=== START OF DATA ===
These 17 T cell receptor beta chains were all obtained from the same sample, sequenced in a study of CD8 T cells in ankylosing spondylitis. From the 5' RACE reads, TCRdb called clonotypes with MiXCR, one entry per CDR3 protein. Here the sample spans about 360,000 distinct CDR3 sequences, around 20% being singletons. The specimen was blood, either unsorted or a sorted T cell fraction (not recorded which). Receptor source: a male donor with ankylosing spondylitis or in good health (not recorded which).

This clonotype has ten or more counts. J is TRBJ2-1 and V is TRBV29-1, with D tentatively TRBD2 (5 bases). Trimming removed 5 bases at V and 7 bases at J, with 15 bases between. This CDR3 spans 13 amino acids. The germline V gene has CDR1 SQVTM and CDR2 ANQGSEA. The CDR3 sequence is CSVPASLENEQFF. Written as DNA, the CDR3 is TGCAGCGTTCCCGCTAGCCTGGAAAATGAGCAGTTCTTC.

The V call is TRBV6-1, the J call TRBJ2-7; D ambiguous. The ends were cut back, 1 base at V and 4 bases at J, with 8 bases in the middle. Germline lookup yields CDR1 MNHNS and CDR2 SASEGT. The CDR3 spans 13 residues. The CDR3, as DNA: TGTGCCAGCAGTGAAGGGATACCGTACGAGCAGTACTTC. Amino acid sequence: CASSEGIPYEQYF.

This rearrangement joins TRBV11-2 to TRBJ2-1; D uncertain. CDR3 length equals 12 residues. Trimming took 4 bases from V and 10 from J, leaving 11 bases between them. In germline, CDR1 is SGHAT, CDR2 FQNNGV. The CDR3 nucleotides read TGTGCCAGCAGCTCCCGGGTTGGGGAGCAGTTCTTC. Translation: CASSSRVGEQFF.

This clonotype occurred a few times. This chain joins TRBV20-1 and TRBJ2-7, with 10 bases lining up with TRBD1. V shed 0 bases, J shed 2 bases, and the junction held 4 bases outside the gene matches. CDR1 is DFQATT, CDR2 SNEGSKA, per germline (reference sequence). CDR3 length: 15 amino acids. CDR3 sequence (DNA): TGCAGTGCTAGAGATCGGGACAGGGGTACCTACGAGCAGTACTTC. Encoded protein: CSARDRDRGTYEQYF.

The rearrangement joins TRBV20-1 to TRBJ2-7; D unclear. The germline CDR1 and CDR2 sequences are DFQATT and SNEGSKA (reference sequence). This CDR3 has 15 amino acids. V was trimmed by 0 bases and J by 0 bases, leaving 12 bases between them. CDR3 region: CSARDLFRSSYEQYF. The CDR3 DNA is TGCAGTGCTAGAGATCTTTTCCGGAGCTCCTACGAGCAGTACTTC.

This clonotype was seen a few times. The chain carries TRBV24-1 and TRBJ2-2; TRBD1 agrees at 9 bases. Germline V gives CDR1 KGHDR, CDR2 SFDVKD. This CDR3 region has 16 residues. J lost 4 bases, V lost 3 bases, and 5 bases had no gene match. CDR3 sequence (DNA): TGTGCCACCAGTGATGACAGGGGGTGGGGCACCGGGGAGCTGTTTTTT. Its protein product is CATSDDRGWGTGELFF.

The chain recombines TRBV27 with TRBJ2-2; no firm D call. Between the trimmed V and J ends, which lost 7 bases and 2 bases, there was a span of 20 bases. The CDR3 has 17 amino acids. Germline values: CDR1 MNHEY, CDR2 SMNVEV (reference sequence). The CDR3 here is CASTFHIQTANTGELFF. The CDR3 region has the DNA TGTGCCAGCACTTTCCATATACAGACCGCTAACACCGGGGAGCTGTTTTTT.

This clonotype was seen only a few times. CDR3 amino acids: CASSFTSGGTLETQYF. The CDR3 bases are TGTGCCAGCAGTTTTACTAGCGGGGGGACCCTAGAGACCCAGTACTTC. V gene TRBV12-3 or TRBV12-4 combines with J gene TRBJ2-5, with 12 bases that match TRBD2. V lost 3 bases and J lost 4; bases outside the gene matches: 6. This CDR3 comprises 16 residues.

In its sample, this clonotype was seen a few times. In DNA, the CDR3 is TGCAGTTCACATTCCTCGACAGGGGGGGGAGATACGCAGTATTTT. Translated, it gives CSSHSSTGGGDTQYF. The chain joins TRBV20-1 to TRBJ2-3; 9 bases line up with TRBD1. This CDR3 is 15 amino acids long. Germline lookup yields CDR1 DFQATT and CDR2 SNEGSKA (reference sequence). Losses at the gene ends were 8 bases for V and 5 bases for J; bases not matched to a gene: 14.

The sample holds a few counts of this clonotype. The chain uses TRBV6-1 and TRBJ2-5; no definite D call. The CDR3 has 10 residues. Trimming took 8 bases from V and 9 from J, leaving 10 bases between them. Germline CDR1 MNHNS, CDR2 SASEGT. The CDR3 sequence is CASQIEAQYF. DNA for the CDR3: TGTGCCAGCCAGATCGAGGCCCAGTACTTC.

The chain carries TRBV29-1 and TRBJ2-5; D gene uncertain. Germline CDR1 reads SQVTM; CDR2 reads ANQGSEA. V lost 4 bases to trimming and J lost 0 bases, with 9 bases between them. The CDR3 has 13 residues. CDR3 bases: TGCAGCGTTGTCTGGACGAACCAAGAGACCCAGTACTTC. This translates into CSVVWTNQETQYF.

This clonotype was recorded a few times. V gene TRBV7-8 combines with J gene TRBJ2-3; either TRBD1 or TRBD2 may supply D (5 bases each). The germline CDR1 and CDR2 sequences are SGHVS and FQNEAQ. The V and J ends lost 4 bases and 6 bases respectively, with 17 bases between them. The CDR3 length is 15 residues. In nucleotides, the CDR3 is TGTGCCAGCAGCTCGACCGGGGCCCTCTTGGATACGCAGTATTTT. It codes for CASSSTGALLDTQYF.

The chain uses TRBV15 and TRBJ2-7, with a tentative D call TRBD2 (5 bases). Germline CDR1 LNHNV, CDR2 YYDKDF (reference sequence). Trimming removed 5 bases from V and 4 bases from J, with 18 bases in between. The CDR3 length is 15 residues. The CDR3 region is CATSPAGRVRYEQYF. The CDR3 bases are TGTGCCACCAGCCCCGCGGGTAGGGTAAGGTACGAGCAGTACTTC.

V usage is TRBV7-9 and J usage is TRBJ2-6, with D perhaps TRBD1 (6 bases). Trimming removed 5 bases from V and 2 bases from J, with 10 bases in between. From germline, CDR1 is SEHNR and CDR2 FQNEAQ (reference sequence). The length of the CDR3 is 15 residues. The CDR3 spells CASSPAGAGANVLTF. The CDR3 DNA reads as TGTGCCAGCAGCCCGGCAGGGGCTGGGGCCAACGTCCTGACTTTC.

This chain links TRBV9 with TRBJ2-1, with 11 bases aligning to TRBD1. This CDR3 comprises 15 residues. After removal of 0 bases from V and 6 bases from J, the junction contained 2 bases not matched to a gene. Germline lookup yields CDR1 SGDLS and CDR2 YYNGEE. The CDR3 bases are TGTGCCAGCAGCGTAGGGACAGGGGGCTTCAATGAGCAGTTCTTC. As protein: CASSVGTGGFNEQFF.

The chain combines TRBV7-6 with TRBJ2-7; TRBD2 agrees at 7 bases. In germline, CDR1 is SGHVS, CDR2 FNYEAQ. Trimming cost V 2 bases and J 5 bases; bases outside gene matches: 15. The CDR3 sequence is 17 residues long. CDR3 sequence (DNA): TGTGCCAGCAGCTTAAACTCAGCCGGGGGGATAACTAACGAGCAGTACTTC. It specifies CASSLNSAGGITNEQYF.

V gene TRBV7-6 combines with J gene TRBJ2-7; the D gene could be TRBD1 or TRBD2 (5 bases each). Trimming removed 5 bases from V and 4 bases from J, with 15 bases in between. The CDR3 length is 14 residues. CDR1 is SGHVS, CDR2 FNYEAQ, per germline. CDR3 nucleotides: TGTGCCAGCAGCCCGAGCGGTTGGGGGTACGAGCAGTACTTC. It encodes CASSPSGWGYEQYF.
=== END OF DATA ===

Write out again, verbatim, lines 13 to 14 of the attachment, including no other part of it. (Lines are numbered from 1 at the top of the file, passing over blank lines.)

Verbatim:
This clonotype was recorded a few times. V gene TRBV7-8 combines with J gene TRBJ2-3; either TRBD1 or TRBD2 may supply D (5 bases each). The germline CDR1 and CDR2 sequences are SGHVS and FQNEAQ. The V and J ends lost 4 bases and 6 bases respectively, with 17 bases between them. The CDR3 length is 15 residues. In nucleotides, the CDR3 is TGTGCCAGCAGCTCGACCGGGGCCCTCTTGGATACGCAGTATTTT. It codes for CASSSTGALLDTQYF.

The chain uses TRBV15 and TRBJ2-7, with a tentative D call TRBD2 (5 bases). Germline CDR1 LNHNV, CDR2 YYDKDF (reference sequence). Trimming removed 5 bases from V and 4 bases from J, with 18 bases in between. The CDR3 length is 15 residues. The CDR3 region is CATSPAGRVRYEQYF. The CDR3 bases are TGTGCCACCAGCCCCGCGGGTAGGGTAAGGTACGAGCAGTACTTC.